and now you are supposed to believe that by avoiding one of the main concerns of drug management - ALLERGY - is fine to be overlooked according to the new greed guidelines from Big Pharma.

It used to be that if a person showed signs of allergy to a prescribed pharmaceutical, it was stopped immediately. It was stopped to prevent anaphylactic shock which leads to death.

Technique Eases Patient Allergy to Plavix

FRIDAY, May 12 (HealthDay News) -- A new method developed by U.S. researchers can help patients overcome an allergy to a common anti-clotting drug, clopidogrel (brand name Plavix).

Doctors often prescribe the drug to help prevent new blockages inside coronary stents, but about two out of every 100 patients who receive clopidogrel develop an allergic reaction marked by rash, itching, hives, or swelling of the tongue and airway. Some patients develop an anaphylactic reaction and go into shock.

"Allergic reactions can be quite frightening to patients and physicians, and can lead to discontinuation of the medication. We showed we could successfully and safely desensitize patients who had just recently had a drug-eluting stent placed. That's a critical population to manage," Dr. Nicolas E. Walker, a cardiology fellow at the University of Iowa in Iowa City, said in a prepared statement.

The desensitization protocol was used on eight patients. While being monitored in the cardiac ICU, the patients were first given a small dose of clopidogrel mixed into a drinkable solution. Every 15 minutes over the next few hours, the patients received an additional, higher dose of the drug. This continued until they were able to tolerate the target dose of 75 milligrams of clopidogrel. In total, the patients received nine doses totaling 150 milligrams of the drug.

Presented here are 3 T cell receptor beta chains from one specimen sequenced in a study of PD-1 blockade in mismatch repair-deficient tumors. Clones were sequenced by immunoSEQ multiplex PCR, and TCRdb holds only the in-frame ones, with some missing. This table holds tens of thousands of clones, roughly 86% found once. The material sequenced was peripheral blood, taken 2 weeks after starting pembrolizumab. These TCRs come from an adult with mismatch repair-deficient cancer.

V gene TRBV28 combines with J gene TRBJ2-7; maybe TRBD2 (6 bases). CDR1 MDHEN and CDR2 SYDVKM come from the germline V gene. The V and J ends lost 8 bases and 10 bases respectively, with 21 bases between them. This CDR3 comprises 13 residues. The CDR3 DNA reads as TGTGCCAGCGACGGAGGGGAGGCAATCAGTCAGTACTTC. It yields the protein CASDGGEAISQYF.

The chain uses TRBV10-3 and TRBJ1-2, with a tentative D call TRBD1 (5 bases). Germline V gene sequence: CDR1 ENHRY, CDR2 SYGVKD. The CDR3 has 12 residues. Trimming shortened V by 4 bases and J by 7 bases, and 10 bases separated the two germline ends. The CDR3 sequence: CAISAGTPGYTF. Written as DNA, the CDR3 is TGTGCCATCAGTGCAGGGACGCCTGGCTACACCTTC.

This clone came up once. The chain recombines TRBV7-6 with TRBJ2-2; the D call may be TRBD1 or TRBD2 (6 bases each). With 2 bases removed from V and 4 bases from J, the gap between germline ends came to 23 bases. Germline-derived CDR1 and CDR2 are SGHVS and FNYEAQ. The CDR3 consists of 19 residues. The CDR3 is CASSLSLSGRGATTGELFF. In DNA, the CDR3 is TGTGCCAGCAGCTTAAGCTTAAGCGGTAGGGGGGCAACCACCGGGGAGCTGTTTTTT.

Antihistamines and other anti-allergy medicines were used to treat patients who developed allergy symptoms during the desensitization process. All eight patients completed the process and were able to safely take a daily 75 milligram dose of clopidogrel at home without suffering allergic reactions.

Patients who suffer the most severe reaction -- anaphylactic shock -- to clopidogrel were not included in this study.

The findings were presented Thursday at a meeting of the Society for Cardiovascular Angiography and Interventions in Chicago.

The U.S. National Library of Medicine has more about clopidogrel.

so how about them apples, eh?

Thursday, May 04, 2006

Doctors Object to Gathering of Drug Data

Doctors Object to Gathering of Drug Data

Although virtually unknown to consumers, the information has long been considered the most potent weapon in pharmaceutical sales — computerized dossiers showing which physicians are prescribing what drugs. Armed with such data, a drug sales representative can pressure a doctor to write more prescriptions for a name-brand medicine or fewer orders for a competitor's drug.

But now a rebellion is under way by some doctors, who consider the data-gathering an intrusion that feeds overzealous sales practices among the nation's estimated 90,000 drug company representatives. Public officials are also weighing in. A vote on a state bill to clamp down on the practice is scheduled for today in New Hampshire, and similar bills have been introduced in other states, including Arizona and West Virginia.

To appease the doctors and try to stave off the state restrictions, the American Medical Association will soon give individual physicians the choice of declaring their prescription records off limits to drug sales representatives. The new measure is viewed as a self-policing move that the drug industry and the A.M.A., which has lucrative contracts with data-mining companies, hope will keep states from banning sales of prescription data altogether.

If the A.M.A effort succeeds, "legislators will turn their attention elsewhere, and the industry can hang on to one of its most valuable data sources," according to an article this week in the industry trade magazine Pharmaceutical Executive, which was co-written by an A.M.A. official and an executive with the leading vendor of prescription data. Even many critics concede that patients' privacy is apparently not an issue, because the tracking systems identify only the prescribing doctors, not patients. But many doctors find the use of the data by sales representatives an intrusion into the way they practice medicine.